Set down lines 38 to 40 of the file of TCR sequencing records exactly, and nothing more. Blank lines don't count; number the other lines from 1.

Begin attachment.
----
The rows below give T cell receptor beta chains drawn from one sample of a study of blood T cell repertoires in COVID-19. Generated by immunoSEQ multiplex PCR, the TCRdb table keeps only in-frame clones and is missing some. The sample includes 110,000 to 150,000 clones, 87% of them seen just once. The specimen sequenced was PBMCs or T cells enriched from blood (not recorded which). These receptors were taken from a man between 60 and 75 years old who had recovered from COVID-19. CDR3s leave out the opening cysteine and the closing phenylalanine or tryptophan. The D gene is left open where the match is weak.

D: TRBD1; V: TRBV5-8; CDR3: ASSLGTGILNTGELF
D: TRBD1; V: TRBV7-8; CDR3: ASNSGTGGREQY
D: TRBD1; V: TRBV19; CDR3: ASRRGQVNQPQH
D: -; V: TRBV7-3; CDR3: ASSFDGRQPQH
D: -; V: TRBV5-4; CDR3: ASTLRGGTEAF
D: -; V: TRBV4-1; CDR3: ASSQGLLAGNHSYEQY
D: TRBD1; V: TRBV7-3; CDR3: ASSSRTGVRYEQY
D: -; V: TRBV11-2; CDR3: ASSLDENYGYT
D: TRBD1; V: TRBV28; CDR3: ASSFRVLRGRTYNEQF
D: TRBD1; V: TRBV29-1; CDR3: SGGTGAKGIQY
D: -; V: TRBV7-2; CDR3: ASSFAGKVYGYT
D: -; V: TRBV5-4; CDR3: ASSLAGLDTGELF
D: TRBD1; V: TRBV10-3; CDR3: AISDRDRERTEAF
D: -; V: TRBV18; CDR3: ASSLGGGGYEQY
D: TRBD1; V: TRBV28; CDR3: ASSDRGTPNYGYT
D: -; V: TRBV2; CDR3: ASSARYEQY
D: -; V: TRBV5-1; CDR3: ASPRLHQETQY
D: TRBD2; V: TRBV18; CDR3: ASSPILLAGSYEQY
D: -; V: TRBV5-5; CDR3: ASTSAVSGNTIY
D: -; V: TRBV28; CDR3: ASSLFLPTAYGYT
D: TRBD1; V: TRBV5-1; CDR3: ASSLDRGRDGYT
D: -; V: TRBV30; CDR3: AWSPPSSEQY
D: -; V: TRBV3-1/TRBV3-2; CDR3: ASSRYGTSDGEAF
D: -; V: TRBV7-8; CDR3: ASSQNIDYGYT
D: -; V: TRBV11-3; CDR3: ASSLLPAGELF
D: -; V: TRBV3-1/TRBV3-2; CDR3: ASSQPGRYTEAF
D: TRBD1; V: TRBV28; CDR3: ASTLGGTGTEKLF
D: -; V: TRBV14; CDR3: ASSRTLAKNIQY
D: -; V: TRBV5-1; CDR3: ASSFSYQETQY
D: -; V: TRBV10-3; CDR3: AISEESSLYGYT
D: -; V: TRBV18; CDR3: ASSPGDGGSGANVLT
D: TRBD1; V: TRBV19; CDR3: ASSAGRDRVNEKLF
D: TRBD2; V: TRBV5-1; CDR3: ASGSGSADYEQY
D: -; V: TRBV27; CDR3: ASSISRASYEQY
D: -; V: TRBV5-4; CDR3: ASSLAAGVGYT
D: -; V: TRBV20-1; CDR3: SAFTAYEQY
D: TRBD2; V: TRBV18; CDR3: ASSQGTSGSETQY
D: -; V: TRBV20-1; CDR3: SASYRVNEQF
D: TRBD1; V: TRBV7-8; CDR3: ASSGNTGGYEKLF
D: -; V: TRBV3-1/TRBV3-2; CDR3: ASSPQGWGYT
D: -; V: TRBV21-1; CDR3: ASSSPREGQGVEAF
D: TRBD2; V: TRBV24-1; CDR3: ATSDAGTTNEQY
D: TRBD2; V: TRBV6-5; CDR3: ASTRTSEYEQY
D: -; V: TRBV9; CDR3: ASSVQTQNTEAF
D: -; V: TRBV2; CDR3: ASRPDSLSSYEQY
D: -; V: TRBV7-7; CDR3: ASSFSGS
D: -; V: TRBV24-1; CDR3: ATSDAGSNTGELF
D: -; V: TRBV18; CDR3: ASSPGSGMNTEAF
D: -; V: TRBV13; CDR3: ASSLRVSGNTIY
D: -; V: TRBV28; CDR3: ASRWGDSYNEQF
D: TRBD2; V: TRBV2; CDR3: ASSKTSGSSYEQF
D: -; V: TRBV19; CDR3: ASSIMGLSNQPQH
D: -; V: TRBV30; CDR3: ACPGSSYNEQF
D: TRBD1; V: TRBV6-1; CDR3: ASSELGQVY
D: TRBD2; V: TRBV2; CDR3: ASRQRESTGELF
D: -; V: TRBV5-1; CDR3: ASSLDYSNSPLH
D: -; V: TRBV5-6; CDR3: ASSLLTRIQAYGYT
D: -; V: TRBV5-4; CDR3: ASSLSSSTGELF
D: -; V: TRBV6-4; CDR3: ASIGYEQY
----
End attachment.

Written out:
D: TRBD2; V: TRBV18; CDR3: ASSQGTSGSETQY
D: -; V: TRBV20-1; CDR3: SASYRVNEQF
D: TRBD1; V: TRBV7-8; CDR3: ASSGNTGGYEKLF